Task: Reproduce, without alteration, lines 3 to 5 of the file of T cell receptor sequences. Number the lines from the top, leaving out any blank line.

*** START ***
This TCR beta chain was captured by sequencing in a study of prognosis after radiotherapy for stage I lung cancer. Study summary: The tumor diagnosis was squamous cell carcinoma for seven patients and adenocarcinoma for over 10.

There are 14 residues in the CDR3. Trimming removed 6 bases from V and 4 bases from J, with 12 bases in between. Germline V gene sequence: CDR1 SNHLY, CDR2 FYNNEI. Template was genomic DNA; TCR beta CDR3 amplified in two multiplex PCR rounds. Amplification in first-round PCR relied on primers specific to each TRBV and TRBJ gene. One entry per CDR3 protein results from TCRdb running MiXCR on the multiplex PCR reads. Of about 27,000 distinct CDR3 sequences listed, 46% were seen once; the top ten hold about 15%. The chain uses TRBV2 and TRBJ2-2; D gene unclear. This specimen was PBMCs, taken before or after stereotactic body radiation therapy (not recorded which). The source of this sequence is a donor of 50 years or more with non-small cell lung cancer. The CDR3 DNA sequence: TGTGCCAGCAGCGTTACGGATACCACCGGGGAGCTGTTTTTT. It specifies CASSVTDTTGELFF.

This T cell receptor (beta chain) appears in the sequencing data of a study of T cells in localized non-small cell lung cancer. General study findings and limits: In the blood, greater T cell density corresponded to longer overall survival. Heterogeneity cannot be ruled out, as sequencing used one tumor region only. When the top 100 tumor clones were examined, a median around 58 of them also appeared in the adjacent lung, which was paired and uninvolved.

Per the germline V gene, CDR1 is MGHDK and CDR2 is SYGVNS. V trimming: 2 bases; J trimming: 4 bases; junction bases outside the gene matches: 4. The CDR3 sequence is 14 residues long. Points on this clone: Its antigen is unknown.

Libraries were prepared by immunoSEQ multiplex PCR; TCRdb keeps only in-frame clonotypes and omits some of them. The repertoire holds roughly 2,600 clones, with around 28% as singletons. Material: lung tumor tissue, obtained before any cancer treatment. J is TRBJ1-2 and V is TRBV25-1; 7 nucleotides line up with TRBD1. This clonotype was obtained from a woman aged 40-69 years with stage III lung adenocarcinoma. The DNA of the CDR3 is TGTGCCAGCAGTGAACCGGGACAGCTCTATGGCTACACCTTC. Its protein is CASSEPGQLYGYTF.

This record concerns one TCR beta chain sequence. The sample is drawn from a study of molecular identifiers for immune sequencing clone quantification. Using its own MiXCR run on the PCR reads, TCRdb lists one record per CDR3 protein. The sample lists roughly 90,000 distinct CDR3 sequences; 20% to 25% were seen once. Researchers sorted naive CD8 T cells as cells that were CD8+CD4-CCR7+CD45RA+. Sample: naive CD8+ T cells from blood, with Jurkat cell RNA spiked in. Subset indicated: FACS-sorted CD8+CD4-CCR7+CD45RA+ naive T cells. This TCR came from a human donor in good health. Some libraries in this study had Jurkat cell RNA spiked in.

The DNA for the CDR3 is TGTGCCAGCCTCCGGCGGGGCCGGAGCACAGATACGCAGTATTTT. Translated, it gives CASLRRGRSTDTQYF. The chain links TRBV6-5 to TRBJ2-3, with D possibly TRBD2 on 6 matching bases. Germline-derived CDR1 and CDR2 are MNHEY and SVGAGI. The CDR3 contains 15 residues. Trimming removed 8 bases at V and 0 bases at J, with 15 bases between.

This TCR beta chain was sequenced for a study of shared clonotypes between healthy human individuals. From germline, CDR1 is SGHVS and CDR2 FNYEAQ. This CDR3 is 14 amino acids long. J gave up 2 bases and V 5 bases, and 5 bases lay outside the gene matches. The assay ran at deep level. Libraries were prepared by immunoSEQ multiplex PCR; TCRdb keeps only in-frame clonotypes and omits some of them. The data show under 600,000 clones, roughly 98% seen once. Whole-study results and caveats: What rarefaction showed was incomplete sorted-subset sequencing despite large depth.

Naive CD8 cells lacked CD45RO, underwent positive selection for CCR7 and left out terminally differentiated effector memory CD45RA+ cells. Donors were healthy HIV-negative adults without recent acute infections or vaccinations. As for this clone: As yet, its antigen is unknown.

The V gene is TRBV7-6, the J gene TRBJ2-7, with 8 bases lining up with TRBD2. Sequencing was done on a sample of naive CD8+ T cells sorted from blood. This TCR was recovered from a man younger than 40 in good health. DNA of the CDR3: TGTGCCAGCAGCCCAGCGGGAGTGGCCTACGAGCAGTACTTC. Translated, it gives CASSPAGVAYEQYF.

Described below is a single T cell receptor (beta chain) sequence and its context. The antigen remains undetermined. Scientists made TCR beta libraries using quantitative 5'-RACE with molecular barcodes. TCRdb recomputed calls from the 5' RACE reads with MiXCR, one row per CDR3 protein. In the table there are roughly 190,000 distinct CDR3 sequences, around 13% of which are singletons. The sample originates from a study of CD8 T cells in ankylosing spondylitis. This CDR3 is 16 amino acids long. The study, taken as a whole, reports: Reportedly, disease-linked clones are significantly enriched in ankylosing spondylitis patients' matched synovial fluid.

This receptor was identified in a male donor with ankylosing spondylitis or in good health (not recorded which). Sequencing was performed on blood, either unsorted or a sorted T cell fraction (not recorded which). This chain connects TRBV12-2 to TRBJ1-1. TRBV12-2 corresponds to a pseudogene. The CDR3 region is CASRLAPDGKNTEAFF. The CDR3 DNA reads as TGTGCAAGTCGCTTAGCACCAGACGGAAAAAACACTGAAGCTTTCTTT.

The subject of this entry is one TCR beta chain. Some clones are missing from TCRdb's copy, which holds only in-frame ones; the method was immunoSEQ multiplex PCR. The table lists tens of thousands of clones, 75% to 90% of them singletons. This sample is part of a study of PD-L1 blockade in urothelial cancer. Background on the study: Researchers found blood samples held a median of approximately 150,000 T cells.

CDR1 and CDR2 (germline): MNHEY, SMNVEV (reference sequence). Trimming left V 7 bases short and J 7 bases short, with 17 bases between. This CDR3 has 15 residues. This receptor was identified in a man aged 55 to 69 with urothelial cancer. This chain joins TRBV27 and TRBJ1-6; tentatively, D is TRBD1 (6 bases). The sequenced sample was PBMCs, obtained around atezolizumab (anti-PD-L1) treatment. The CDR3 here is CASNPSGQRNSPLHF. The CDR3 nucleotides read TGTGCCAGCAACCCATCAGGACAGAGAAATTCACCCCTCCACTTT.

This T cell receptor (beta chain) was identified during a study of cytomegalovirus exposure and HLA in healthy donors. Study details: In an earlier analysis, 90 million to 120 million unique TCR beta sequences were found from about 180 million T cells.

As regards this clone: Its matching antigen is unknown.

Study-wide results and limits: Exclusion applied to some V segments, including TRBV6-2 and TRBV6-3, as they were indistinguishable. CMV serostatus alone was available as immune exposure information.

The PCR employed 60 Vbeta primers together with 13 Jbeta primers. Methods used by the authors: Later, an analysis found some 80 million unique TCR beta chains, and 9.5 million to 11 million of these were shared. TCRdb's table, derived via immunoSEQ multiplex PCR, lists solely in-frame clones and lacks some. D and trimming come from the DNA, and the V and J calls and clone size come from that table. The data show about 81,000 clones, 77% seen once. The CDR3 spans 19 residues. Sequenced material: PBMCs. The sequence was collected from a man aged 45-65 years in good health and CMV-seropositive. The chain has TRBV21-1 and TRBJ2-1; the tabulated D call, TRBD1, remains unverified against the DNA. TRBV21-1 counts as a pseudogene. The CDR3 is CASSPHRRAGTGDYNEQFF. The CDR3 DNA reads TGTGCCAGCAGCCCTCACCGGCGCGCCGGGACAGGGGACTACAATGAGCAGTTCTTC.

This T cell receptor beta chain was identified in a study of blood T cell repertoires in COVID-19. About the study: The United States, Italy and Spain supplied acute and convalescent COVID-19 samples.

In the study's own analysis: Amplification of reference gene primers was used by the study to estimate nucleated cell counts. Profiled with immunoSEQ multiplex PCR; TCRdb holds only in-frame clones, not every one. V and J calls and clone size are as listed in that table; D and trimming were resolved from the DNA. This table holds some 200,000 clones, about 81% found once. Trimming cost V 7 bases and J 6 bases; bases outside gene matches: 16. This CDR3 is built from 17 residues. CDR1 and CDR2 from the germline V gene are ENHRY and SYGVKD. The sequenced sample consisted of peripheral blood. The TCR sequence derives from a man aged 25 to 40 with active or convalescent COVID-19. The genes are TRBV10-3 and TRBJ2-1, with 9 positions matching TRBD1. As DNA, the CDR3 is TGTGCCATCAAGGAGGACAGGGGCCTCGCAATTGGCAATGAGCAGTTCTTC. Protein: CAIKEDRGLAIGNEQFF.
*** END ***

This T cell receptor (beta chain) appears in the sequencing data of a study of T cells in localized non-small cell lung cancer. General study findings and limits: In the blood, greater T cell density corresponded to longer overall survival. Heterogeneity cannot be ruled out, as sequencing used one tumor region only. When the top 100 tumor clones were examined, a median around 58 of them also appeared in the adjacent lung, which was paired and uninvolved.

Per the germline V gene, CDR1 is MGHDK and CDR2 is SYGVNS. V trimming: 2 bases; J trimming: 4 bases; junction bases outside the gene matches: 4. The CDR3 sequence is 14 residues long. Points on this clone: Its antigen is unknown.

Libraries were prepared by immunoSEQ multiplex PCR; TCRdb keeps only in-frame clonotypes and omits some of them. The repertoire holds roughly 2,600 clones, with around 28% as singletons. Material: lung tumor tissue, obtained before any cancer treatment. J is TRBJ1-2 and V is TRBV25-1; 7 nucleotides line up with TRBD1. This clonotype was obtained from a woman aged 40-69 years with stage III lung adenocarcinoma. The DNA of the CDR3 is TGTGCCAGCAGTGAACCGGGACAGCTCTATGGCTACACCTTC. Its protein is CASSEPGQLYGYTF.